In an extraordinary showdown that ended with Martin suspending his campaign to unseat Brewer in the August Republican primary, the state’s short-term borrowing became a political hot potato that forced the two top officials to revamp cash-flow plans.
After the treasurer ended plans to extend a $700 million line of credit from Bank of America into the current fiscal year, Martin blamed Brewer for failing to attend a meeting of the three-member State Loan Commission and failing to cast the decisive vote in favor of the loan.
Officials in Brewer’s office said the governor had heard no indication that Martin planned to end the loan agreement and they were shocked that the deal died so abruptly.
The state, through Martin, had relied on the line of credit several times in the previous fiscal year to make payments to the schools when revenues were unavailable.
Then, on Friday, after Martin suspended his primary campaign, he announced an agreement with Brewer to alter the payment schedule for school districts and reversed his previous statements that Arizona could not make it through the year without short-term borrowing or further budget cuts.
“While the cash-management plan will avert the need to borrow funds to pay general fund bills in the immediate future, the state still has a long way to go to closing the structural budget deficit that exists,” Martin said.
The new plan will smooth payments to school districts throughout the year instead of the original plan to pay seven monthly payments during the first five months of the year. Now, schools will get five payments during the first five months.
Because of the new cash-management plan, Martin said Arizona will not need outside sources of funds.
Voters will decide in November whether the state can take funds from programs that had dedicated revenue streams. With passage of those measures, the government will need little additional internal borrowing, Martin said.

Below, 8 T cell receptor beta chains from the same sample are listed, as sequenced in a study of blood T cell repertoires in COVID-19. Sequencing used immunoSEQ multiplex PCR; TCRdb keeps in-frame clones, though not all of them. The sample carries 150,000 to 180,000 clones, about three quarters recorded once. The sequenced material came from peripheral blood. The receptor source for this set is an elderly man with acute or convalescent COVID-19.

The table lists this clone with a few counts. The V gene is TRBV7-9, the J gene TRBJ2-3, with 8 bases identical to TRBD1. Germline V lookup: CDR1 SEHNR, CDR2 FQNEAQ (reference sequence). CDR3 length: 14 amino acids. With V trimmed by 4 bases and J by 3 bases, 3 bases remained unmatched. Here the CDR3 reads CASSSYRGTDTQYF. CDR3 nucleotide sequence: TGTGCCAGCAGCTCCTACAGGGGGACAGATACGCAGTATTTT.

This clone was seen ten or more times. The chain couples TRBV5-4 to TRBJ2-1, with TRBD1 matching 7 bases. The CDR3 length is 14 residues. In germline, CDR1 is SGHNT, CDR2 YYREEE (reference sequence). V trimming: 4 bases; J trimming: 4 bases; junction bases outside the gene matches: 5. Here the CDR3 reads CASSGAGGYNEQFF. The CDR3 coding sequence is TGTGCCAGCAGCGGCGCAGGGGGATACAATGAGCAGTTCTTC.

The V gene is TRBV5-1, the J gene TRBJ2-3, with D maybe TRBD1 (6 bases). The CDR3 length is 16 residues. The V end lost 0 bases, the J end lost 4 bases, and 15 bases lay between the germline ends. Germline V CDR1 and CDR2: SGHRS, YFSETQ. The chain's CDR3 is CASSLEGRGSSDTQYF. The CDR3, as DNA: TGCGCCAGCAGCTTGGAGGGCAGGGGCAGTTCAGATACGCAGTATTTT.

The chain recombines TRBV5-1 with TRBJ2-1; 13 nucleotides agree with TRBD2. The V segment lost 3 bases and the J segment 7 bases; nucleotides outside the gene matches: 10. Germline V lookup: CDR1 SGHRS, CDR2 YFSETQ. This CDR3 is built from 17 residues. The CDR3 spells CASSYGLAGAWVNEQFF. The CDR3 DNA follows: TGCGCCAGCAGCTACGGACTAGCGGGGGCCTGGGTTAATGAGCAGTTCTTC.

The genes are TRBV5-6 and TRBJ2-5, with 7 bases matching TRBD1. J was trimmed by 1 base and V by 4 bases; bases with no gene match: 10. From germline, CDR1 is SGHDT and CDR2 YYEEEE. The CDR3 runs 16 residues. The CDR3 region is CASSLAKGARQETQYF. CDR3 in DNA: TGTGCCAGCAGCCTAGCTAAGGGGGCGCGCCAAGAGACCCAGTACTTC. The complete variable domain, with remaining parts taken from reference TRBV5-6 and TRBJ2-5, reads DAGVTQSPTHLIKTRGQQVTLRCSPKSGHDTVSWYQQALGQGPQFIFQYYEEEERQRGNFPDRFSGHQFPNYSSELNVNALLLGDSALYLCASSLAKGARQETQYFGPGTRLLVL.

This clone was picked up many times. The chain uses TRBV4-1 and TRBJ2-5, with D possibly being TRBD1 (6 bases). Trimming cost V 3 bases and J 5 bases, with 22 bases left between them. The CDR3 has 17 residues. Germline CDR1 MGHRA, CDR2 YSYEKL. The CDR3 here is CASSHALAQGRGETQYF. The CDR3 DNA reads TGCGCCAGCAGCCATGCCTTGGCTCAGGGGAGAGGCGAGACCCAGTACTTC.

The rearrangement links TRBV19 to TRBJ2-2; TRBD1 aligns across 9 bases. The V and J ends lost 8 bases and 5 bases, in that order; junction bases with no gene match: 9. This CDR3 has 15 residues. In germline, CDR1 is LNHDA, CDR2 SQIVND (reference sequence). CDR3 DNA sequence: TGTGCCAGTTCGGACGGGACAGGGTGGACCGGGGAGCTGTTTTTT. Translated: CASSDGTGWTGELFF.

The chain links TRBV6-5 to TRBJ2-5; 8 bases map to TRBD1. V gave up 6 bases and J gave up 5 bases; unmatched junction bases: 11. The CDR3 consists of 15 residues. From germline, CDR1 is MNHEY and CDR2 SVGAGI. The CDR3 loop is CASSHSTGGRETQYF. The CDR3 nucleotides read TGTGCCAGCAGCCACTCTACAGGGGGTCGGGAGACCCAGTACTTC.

“The cash-management plan we recommended, and the governor’s budget office plans to implement, will allow the treasurer’s office to focus on its core function of stretching the tax dollars paid to the state to earn funds for state agencies, local governments and the state general fund,” he said.
While most of the budget maneuvering, including the one-cent sales tax hike in May, was designed to protect schools from further cuts, they still took a hit.
The Arizona Department of Education saw $293 million in cuts in the 2010 budget.
Although the state is scheduled to receive $4.8 billion in grants from federal American Recovery and Reinvestment Act funding, it must maintain education funding at 2006 levels to qualify. The governor’s office projects that 73% of the fiscal 2010 expenditures are federally protected and 67% are similarly protected in fiscal 2011.
The School Facilities Board was created in 1998 by the Students First Act in response to a state Supreme Court ruling that found Arizona’s previous provisions for school district capital needs unconstitutional.
The Students First act requires Arizona to bring school facilities up to certain minimum standards, as well as to provide new facilities to accommodate enrollment growth.
Under the school leasing program, the Bank of New York Mellon Trust Co. acting as trustee, leases the assets to the SFB under a lease-to-own agreement. The board, in turn, subleases the facilities to the school districts under separate sublease agreements.
The obligation of the SFB to make lease payments is absolute and unconditional, subject to annual appropriations by the state Legislature and annual allocations of such appropriations by the board for lease payments.
Debt service payments are due on a semiannual basis every March 1 and Sept. 1.
Under the terms of the lease and sublease agreements, the school districts are ultimately responsible for the operation and maintenance of the facility, including insurance requirements.
The school districts currently own or lease the sites and will own the facilities at the end of the lease term.